This will be my last column for No Reservations. By my count it will be my 66th. Food coverage in Hampshire Life will be taking a different direction so I am moving on. I’ve enjoyed writing No Reservations and I’ll miss the comments from readers.
I’ll also miss the chance to write about the restaurants I haven’t gotten to – Hattaporn’s Kitchen and Thai Blue Ginger in Greenfield, Blue Heron in Sunderland, Chez Albert and Fresh Side in Amherst, Latino Restaurant in South Amherst, Barstow’s Farm on Route 47 in Hadley, the Starlight Diner in Chicopee, the Federal in Agawam, and in Northampton, Lhasa Café, Osaka, Food on Green Street and the new tapas place set to open on Pearl Street. Don’t wait for someone else’s opinion. Give them a try.
My doctor, who reads No Reservations and regularly expresses concern over my triglycerides, might not give me the same advice. In fact, he will no doubt be pleased to learn that I’ll be eating out less frequently.
At a time when the economy is still grim for far too many people, the local dining scene remains vibrant. New restaurants appear as old ones disappear. The recent obituary of Onil Rodrigue, who ran the St. Regis Restaurant in Northampton with his family, prompted memories of the place, which was one of my frequent dining spots when I came to this area 30-odd years ago. The scene has been growing ever since.
The use of local ingredients, especially during the summer, is now pretty much a given. Dining out is now the evening’s entertainment and once-exotic foods like cilantro or arugula, kiwis and crème brulee, mussels and calamari, osso bucco and short ribs are common enough to be clichés. Now, if we could only raise enough local meat to regularly supply more restaurants than Local, the Northampton burger place …
One of No Reservations’ ground rules was that I wasn’t supposed to review a restaurant, but instead let readers know about what to expect in a restaurant, so they could decide for themselves whether they wanted to try a place.
People sometimes tell me that Northampton restaurants are overrated. Northampton is not New York City and it never will be. It lacks the broad access to ingredients, the large client base and the ready cash of a world-class city. But the Pioneer Valley has a large and healthy dining scene. There are white-tablecloth restaurants, ethnic restaurants, restaurants that aim to serve a decent meal at a good price, as well as some restaurants that just want to get people in and out fast.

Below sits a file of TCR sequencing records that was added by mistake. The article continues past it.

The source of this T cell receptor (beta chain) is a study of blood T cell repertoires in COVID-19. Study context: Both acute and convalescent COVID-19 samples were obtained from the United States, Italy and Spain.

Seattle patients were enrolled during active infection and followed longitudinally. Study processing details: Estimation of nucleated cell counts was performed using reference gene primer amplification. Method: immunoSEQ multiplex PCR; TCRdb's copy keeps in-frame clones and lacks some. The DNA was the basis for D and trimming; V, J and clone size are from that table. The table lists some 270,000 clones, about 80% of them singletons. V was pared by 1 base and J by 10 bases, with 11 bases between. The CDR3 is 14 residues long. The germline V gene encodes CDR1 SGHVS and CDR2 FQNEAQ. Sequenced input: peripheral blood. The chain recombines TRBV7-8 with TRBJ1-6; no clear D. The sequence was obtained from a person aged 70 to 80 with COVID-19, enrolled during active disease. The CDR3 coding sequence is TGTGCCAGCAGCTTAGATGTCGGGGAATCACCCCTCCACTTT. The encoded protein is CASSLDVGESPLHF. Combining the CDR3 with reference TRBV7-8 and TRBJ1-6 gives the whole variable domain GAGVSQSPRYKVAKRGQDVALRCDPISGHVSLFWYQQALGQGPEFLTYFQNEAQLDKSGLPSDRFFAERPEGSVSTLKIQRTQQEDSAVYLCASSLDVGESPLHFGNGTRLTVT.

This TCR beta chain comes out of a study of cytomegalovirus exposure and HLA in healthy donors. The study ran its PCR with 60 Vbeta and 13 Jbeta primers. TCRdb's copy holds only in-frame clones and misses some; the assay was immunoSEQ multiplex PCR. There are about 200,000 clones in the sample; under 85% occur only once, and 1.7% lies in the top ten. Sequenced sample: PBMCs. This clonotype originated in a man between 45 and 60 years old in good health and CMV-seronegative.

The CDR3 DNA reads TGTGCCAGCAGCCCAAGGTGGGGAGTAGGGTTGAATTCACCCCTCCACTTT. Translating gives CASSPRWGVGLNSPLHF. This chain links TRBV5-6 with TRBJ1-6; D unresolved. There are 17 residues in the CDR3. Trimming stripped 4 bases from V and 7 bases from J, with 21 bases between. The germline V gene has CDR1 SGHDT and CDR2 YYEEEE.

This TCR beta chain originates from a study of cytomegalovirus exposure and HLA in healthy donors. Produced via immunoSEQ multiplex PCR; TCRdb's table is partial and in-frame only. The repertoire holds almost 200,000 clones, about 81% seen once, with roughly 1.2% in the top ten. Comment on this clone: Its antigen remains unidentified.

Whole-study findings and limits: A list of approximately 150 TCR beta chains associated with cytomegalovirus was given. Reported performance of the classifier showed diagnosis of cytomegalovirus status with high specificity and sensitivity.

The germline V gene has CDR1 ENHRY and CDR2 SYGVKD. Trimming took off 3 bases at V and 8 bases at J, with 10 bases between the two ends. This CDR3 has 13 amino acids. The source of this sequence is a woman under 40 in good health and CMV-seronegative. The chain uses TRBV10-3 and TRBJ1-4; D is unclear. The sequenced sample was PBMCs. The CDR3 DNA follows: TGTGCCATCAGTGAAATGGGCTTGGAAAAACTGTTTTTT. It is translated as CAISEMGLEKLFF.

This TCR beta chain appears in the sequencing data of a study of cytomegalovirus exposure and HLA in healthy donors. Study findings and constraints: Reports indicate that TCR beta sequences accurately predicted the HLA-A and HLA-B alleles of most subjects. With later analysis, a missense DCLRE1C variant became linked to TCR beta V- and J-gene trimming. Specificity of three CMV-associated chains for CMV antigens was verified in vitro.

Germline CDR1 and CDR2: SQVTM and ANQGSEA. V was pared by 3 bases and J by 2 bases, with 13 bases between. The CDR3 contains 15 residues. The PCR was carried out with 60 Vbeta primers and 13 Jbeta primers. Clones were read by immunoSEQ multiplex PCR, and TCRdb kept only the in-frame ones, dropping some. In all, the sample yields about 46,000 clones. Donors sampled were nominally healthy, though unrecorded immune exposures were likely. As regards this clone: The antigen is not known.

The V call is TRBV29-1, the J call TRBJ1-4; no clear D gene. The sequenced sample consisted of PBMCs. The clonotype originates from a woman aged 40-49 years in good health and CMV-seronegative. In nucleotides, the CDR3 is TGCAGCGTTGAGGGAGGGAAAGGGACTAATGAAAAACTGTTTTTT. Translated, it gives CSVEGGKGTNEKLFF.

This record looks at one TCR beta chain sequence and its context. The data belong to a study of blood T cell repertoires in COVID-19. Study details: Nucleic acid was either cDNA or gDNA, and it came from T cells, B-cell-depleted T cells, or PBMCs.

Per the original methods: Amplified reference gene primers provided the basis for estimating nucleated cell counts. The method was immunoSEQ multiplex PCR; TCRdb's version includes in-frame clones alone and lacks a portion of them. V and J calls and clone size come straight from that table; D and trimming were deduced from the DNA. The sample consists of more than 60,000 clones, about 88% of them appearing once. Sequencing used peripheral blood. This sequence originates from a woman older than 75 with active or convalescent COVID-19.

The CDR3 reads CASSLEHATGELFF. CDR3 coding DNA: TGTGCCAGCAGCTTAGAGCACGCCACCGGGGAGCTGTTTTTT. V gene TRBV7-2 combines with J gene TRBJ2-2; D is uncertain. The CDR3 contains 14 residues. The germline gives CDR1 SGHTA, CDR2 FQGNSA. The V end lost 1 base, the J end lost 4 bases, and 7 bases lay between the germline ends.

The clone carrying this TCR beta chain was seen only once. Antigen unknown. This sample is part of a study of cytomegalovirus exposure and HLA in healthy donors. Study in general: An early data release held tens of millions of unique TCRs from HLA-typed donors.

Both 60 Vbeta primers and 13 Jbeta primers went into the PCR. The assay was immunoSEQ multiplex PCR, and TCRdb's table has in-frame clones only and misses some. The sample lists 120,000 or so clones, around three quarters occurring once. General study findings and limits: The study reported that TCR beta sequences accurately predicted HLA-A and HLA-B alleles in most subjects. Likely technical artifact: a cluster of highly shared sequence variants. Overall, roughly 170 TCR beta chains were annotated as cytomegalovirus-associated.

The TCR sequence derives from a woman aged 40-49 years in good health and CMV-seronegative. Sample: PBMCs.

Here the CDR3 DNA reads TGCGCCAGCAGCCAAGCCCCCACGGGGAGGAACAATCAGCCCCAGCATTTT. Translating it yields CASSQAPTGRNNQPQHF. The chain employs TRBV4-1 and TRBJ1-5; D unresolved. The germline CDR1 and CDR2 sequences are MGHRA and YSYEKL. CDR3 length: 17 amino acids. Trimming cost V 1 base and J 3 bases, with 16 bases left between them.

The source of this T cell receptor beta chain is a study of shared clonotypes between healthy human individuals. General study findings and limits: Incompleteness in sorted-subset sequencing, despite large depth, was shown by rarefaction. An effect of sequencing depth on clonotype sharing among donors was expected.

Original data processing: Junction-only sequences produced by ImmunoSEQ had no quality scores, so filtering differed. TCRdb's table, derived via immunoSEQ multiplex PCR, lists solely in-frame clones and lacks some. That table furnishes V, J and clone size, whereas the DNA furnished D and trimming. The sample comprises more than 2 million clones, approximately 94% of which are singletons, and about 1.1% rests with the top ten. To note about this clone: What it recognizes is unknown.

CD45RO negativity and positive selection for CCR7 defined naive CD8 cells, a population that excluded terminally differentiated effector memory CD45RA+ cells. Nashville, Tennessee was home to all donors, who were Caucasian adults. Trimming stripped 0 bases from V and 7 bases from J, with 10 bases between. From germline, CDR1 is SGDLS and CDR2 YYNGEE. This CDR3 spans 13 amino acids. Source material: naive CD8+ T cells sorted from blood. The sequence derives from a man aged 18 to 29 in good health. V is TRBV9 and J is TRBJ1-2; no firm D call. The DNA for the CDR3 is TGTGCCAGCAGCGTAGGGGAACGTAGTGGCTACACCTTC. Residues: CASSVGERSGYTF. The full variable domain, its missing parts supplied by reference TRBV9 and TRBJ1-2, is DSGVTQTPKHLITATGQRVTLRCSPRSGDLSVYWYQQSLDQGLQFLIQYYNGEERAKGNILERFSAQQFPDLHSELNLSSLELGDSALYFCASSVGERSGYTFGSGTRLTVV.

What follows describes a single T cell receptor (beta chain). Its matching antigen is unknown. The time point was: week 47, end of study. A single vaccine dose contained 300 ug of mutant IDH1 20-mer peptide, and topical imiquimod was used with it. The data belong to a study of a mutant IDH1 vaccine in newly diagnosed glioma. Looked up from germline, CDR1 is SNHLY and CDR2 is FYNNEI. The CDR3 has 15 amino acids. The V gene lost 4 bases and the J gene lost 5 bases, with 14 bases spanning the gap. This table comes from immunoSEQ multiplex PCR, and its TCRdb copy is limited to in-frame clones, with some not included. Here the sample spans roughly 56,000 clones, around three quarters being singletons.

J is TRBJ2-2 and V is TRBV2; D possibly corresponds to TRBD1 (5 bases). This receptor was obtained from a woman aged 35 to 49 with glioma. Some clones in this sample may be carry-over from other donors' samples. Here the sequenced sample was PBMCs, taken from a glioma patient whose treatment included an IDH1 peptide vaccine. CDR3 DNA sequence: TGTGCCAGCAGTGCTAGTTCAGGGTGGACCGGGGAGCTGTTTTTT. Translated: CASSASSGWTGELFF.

I’ve met many of the area’s owners and chefs over the years. They are businesspeople, but their business is hospitality and it pleases them when customers like their food and enjoy their restaurants.
There isn’t much that I’d do differently when it comes to No Reservations. Except for the photograph in the logo. The paper wanted my photo, like all columnists had. Since I wasn’t doing reviews or assigning stars, I didn’t need to be a mystery diner. Originally, the photo was very dark and intentionally obscured my features. Someone decided that it was too dark and we took a clearer shot. I never liked it. We tried different ones over the years, but nothing came out well. When various restaurants posted my column in their windows I had to avert my eyes: I look like some deranged serial killer waiting for his fava beans.
If I can offer any advice to diners in the Valley, it is to find places you like and patronize them. Ask the server what’s good, but try things on your own. Order several appetizers rather than an entrée – the cost is usually the same and appetizers are often dishes in which the kitchen can shine. Compliment what you like; send your food back if it’s not cooked right, but be polite about it. Good restaurants will fix it if they can: One of the nicest phrases servers these days use is “Is everything to your liking?” Tip 20 percent unless the service really is bad. Take off your baseball cap when you’re eating in any place that has metal silverware.
My advice to budding food critics is to eat widely, read recipes, cook for yourself, spend your time describing the food rather than being witty, avoid the word delicious, and know the difference between something that isn’t to your taste and something that’s badly cooked. Also, match your expectations to the restaurant.
There is an image that I’ve saved to use in a column that I’d better use now. Picture a winter evening, around 6 P.M. The sidewalks are wet enough to reflect the neon signs and the smells of hot oil and hot food punctuate the cold air. You enter a restaurant, your glasses fogging in the sudden warmth. The room buzzes, dishes clink, someone laughs and someone else drops something. There’s a curl of steam as your server places something hot and sizzling in front of you. As you bend down for a taste, the world comes into focus and you are happy.
Orginally published in a somewhat different form in the Daily Hampshire Gazette, July 16, 2010.